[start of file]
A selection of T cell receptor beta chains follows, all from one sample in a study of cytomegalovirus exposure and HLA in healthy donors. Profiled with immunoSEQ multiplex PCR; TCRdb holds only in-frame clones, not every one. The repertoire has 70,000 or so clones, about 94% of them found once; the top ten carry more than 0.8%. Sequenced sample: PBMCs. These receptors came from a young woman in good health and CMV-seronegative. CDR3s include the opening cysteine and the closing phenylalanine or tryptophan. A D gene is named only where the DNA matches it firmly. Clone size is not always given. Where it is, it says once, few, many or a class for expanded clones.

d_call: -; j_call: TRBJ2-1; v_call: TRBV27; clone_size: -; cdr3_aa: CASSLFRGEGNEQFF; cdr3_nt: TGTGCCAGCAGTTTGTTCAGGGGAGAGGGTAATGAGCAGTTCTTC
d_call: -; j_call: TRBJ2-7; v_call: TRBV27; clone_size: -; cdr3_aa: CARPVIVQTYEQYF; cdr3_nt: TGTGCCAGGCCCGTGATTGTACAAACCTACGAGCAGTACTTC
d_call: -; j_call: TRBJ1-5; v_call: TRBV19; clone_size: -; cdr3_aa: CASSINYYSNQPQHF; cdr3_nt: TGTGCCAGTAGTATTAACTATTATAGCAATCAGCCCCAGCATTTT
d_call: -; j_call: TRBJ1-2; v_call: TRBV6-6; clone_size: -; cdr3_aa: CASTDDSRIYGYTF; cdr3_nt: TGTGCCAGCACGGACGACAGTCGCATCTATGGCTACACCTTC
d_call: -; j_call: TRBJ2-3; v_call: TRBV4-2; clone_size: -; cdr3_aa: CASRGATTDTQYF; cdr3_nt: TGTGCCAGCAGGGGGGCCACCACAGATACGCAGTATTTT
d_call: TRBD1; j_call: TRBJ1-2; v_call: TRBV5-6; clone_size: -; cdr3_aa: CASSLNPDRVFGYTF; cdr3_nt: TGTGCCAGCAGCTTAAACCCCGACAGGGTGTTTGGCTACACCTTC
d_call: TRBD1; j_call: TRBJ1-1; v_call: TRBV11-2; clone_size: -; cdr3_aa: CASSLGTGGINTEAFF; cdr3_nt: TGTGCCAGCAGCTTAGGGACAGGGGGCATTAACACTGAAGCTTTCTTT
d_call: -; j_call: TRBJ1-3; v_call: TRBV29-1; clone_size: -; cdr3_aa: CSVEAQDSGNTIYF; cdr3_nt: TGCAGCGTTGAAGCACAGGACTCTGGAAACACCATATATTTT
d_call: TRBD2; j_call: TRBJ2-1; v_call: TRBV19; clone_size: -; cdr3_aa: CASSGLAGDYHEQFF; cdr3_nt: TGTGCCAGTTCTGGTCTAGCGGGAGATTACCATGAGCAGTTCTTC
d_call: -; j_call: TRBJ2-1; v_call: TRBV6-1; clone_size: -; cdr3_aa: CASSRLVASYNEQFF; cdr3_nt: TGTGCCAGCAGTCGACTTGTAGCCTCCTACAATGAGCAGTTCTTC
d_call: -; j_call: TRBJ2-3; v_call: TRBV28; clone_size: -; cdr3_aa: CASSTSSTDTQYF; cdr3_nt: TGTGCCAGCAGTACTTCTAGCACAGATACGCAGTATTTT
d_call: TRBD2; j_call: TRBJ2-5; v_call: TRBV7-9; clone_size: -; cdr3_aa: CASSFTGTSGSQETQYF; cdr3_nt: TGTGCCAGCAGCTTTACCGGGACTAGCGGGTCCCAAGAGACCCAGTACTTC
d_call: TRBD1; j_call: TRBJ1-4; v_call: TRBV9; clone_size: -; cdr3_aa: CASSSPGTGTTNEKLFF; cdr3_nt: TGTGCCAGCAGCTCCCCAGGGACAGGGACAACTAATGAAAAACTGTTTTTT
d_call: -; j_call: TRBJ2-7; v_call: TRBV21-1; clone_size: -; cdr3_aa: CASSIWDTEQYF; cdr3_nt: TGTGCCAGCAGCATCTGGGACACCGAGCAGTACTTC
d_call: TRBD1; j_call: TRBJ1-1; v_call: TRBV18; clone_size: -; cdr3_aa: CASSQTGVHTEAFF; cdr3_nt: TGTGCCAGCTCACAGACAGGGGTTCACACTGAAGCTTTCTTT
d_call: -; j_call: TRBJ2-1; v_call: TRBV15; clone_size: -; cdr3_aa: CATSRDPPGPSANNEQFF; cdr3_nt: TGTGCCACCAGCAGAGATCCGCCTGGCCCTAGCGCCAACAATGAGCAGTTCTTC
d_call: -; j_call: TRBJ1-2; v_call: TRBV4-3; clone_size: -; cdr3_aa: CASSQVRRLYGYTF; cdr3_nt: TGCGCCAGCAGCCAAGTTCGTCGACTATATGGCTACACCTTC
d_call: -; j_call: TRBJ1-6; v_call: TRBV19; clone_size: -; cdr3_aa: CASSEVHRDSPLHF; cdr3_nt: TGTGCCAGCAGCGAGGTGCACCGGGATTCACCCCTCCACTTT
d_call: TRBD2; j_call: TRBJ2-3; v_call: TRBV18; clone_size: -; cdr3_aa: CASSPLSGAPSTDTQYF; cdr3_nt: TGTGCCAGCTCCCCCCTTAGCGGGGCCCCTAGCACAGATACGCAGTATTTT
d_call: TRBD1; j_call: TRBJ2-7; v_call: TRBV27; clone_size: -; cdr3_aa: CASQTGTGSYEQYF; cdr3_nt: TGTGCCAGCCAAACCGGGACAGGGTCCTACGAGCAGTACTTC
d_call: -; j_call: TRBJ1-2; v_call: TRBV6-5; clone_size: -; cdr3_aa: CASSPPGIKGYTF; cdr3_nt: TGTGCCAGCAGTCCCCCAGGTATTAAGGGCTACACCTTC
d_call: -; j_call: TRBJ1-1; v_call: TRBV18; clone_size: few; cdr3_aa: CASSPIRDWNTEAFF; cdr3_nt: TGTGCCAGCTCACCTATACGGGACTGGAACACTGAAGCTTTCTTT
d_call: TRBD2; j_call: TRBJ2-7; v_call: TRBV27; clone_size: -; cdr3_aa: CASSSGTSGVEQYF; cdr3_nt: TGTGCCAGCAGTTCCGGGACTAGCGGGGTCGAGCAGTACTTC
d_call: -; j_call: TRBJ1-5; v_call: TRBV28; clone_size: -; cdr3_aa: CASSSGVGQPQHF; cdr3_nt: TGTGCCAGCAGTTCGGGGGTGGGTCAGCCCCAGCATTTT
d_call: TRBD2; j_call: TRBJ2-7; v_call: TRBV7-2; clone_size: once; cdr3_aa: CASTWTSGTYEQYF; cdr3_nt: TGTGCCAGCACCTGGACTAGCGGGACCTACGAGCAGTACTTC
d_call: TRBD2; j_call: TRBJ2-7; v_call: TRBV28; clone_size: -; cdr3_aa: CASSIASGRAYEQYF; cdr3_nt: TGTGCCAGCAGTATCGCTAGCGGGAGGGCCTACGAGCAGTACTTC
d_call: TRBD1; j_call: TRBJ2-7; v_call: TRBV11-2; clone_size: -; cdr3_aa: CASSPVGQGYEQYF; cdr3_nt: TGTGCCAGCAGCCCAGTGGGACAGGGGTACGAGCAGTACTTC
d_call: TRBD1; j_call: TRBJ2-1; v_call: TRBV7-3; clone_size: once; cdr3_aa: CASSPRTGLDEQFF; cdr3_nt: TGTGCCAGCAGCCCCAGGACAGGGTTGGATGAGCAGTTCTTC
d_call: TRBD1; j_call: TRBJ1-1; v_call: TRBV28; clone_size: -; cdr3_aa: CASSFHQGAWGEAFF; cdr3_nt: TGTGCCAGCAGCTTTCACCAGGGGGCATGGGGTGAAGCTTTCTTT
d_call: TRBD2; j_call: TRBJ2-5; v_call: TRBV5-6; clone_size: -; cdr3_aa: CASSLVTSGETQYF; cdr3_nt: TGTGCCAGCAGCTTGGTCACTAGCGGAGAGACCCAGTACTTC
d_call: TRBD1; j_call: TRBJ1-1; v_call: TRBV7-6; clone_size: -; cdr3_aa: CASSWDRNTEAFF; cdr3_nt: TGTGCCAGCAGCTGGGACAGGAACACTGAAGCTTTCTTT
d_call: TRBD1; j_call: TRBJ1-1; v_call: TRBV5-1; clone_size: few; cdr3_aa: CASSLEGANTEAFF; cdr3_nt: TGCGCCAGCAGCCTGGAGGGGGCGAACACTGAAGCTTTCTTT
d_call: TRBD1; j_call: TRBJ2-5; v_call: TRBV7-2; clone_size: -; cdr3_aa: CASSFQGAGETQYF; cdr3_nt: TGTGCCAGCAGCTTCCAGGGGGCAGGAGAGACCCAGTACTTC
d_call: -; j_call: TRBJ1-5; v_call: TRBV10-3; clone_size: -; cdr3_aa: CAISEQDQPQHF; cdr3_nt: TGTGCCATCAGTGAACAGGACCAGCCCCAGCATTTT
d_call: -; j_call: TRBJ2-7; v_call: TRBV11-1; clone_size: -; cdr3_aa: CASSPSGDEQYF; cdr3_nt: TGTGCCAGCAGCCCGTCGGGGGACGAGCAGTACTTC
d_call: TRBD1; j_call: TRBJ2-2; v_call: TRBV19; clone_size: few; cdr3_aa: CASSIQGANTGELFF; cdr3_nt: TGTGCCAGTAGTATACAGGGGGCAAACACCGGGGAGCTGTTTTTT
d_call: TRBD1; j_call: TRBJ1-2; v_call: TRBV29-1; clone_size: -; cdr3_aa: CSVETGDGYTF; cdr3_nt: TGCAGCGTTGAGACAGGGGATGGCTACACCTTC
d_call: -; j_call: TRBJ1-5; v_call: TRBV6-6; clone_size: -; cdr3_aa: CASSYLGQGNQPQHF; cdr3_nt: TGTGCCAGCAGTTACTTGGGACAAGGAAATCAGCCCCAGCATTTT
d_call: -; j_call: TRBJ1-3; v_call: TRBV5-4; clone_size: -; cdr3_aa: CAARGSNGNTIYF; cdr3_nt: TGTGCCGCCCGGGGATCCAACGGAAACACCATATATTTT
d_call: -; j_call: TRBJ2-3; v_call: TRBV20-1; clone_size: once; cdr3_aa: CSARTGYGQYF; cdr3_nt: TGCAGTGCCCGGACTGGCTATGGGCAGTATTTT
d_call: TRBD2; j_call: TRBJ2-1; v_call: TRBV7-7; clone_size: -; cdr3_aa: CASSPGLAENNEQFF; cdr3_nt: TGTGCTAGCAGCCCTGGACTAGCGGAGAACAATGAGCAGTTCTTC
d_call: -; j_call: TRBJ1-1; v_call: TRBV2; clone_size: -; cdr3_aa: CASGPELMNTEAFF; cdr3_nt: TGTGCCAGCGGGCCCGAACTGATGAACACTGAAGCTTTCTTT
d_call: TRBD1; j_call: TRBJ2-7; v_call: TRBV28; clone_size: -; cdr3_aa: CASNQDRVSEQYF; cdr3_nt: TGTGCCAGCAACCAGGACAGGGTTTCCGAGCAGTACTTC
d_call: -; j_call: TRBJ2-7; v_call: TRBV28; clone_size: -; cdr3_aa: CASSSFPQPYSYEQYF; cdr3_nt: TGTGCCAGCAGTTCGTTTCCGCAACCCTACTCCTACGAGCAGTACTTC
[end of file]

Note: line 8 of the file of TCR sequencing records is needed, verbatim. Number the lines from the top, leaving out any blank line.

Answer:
d_call: TRBD1; j_call: TRBJ1-1; v_call: TRBV11-2; clone_size: -; cdr3_aa: CASSLGTGGINTEAFF; cdr3_nt: TGTGCCAGCAGCTTAGGGACAGGGGGCATTAACACTGAAGCTTTCTTT